Primary, Secondary and Tertiary Amines and their Isosteres
Sulfonamide as an Essential Functional Group in Drug Design
Influence of Aromatic Rings on ADME Properties of Drugs
Influence of Heteroaromatic Rings on ADME Properties of Drugs
Peptidomimetics and Peptides as Drugs: Motifs Incorporated to Enhance Drug Characteristics
Pharmacokinetics and Metabolism of Compounds that Mimic Enzyme Transition States
Alcohols and Phenols: Absorption, Distribution, Metabolism and Excretion
About this book
Until now, the area of drug metabolism and pharmacokinetics has been lacking in texts written for the Medicinal Chemist. This outstanding book, aimed at postgraduate medicinal chemists and those working in industry, fills this gap in the literature. Written by medicinal chemists and ADMET scientists with a combined experience of around 300 years, this aid to discovering drugs addresses the absorption, distribution, metabolism, excretion and toxicity (ADMET) issues associated with drugs. The book starts by describing drug targets and their structural motifs before moving on to explain ADMET for the medicinal chemist. It is the functional groups which most profoundly influence the drug molecules of which they form a part. They characterise the pharmacology, are essential to the activity, and alter the ADMET characteristics of each drug. Their effects follow a pattern, thus allowing medicinal chemists to predict and overcome potential challenges. For this reason, the Editors have taken the unique approach of dividing the remainder of the book into chapters which each focus on a different functional group. They describe drugs containing the functional group under consideration, explain why the group is there, and outline its physicochemical properties before going on to detail the ADMET issues. Where possible, prodrugs and bioisosteres, which may give alternative ADMET outcomes, are described. The chapters cross refer where similar matters are covered but individual chapters can be used in a stand alone manner. The book ends with a discussion of future targets and chemistry needs.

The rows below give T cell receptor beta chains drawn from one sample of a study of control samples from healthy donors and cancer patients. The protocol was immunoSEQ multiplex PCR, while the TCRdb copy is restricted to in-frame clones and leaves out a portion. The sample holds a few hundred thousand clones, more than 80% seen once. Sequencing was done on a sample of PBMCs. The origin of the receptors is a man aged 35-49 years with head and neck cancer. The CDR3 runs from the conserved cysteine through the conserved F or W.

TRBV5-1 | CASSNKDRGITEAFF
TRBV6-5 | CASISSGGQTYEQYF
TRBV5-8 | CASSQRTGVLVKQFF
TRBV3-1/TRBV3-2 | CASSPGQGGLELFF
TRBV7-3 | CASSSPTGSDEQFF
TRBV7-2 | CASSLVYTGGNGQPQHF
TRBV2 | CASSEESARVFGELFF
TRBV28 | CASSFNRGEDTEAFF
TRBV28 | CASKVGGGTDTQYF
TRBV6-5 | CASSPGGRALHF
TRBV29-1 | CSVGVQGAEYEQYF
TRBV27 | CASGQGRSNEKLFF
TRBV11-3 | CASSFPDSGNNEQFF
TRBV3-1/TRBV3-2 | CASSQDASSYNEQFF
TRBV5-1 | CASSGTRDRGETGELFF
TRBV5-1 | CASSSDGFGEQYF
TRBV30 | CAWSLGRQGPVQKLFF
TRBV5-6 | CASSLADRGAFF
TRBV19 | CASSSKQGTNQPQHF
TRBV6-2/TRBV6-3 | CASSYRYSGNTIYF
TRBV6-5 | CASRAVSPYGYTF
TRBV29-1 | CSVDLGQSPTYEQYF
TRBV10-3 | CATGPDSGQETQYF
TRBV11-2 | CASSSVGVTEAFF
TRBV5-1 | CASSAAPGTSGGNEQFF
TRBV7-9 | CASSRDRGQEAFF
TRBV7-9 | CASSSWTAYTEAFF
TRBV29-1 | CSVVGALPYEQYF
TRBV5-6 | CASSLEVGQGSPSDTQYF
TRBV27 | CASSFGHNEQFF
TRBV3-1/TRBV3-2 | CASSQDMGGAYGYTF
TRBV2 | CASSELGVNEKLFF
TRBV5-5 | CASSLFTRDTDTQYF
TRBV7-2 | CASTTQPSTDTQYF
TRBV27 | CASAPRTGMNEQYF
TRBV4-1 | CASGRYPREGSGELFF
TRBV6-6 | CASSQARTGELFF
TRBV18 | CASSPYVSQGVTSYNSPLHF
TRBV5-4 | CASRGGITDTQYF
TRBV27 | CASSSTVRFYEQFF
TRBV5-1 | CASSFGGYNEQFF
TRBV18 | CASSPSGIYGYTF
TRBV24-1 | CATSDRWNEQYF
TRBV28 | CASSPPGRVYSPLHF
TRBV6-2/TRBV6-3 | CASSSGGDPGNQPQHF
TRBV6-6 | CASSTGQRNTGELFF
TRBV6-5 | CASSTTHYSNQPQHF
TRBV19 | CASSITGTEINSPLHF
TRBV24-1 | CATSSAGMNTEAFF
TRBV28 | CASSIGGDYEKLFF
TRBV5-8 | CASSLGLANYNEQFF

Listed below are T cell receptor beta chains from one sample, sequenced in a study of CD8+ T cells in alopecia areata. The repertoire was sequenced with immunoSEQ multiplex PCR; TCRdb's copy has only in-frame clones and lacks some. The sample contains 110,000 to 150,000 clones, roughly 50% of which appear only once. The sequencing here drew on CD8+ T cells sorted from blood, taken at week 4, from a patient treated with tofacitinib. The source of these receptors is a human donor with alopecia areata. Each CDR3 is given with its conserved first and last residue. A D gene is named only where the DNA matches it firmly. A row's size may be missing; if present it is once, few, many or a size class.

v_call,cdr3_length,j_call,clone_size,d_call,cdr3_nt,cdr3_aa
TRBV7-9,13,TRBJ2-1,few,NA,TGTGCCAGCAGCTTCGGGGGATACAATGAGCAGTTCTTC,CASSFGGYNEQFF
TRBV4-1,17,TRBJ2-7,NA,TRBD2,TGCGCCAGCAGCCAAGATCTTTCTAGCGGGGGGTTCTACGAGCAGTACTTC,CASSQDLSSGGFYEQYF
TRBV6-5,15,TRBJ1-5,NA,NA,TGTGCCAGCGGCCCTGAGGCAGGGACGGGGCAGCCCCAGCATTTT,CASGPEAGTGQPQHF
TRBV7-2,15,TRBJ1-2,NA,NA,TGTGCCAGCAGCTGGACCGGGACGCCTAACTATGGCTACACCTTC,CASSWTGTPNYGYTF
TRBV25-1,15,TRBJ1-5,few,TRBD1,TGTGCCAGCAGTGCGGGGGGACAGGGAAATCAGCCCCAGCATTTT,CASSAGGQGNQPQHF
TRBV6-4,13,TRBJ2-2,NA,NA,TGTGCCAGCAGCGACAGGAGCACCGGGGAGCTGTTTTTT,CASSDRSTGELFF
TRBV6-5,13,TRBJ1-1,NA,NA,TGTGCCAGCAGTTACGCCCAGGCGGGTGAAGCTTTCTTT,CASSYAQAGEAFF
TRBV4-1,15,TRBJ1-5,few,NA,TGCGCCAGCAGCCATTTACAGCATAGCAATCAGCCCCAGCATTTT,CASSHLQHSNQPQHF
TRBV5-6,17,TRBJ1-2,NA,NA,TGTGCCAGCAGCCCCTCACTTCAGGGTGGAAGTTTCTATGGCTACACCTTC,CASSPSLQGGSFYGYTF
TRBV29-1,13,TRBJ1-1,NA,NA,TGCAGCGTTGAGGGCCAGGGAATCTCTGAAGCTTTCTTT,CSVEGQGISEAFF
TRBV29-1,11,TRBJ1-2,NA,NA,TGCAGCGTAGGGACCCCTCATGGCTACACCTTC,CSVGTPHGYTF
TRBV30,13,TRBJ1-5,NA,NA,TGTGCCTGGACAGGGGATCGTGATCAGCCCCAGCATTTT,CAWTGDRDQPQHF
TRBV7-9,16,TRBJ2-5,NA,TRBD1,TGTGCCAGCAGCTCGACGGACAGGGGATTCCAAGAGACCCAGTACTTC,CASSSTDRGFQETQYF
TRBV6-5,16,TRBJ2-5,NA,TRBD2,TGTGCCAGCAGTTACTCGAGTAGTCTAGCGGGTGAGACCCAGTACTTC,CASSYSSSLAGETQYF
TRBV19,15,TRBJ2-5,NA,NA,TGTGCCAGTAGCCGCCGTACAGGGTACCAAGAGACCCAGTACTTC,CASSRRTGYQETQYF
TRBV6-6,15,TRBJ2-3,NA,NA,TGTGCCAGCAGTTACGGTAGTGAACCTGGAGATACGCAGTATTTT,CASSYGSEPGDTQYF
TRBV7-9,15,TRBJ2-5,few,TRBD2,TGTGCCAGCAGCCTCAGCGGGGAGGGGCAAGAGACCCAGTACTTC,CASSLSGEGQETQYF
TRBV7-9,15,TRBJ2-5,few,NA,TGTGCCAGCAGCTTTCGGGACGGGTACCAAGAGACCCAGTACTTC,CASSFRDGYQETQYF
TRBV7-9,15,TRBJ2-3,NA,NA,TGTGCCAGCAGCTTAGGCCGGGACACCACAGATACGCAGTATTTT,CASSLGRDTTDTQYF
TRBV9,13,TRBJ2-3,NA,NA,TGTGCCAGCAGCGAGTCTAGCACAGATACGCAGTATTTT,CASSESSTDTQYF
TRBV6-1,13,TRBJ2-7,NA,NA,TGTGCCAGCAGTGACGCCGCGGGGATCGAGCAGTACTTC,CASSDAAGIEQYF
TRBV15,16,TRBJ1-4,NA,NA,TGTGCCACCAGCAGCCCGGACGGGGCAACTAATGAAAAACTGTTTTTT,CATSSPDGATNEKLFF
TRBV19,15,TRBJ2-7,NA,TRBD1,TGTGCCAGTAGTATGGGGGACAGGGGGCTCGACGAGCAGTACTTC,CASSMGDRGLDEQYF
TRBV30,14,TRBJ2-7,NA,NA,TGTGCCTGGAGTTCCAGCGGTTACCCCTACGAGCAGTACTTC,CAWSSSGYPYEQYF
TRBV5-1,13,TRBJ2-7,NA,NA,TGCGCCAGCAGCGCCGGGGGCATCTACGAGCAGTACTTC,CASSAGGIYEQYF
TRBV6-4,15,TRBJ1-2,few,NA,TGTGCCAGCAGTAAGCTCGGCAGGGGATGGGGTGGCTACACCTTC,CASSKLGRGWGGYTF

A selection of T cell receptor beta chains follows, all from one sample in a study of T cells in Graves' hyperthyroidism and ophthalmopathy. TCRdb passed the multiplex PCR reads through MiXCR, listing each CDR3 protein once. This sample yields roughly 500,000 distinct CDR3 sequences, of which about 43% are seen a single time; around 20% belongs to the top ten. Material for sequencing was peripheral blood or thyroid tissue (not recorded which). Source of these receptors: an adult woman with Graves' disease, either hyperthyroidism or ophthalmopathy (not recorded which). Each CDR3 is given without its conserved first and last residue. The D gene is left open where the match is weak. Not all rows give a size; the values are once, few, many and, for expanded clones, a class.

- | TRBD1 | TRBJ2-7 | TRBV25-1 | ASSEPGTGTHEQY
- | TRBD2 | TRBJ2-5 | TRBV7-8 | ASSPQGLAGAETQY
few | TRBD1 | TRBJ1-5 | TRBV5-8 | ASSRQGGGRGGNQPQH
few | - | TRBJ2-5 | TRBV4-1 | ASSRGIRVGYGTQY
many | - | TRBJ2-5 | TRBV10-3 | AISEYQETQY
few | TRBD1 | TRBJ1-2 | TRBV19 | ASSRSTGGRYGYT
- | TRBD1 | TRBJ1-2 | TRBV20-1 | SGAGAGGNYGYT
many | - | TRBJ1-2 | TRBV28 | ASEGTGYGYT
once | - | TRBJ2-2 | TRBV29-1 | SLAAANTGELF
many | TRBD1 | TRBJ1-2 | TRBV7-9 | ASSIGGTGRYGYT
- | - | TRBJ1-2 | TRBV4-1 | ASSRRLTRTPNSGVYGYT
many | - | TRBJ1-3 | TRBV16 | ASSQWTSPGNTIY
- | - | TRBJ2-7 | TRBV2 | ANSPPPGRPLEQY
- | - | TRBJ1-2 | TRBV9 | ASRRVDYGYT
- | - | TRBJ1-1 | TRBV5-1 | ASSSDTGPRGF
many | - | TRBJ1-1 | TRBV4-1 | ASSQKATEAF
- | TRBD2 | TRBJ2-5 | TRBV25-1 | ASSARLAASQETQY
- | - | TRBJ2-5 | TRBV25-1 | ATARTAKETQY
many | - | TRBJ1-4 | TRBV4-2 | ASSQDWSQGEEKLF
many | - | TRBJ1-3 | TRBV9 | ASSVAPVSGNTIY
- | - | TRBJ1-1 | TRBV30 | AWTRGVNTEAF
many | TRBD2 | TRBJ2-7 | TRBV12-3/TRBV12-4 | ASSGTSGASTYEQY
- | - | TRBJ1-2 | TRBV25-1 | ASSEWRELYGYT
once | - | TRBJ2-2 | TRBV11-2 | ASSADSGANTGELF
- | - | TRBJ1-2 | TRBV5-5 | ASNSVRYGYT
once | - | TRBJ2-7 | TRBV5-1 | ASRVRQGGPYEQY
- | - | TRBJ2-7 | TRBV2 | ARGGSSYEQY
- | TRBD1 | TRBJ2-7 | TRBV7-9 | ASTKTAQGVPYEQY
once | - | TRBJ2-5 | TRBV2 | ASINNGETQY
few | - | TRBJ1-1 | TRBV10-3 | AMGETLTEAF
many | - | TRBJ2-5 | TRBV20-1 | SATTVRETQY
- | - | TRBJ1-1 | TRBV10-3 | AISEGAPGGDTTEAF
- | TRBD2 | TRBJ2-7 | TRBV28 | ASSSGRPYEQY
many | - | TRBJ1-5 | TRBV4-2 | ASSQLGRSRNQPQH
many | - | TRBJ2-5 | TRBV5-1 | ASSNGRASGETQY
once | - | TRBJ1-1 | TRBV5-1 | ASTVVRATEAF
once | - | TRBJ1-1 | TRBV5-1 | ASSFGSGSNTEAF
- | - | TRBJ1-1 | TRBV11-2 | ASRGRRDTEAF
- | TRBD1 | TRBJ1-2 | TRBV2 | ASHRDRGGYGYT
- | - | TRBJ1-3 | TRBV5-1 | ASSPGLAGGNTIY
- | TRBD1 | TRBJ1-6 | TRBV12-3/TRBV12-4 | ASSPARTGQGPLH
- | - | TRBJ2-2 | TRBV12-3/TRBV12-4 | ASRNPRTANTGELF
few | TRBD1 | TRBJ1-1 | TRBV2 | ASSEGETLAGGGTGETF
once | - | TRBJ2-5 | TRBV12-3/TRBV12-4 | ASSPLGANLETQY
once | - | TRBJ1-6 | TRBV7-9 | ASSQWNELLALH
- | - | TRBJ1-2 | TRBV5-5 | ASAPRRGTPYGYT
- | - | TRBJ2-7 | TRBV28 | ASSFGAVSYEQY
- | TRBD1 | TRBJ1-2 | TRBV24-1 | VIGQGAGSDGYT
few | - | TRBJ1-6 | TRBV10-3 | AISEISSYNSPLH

Professor Dennis Smith has worked in the pharmaceutical industry for 32 years after gaining his Ph.D from the University of Manchester. For 20 years he was at Pfizer Global Research and Development, Sandwich where he was Vice President-Pharmacokinetics, Dynamics and Metabolism. For the past 2 years he has been a Pfizer Academic Research Fellow working on a part-time basis. His research interests and publications span all aspects of Drug Discovery and Development particularly where drug metabolism knowledge can impact on the design of more efficacious and safer drugs. During this 30-year span he has helped in the Discovery and Development of eight marketed NCEs. He has authored over 100 publications including two books.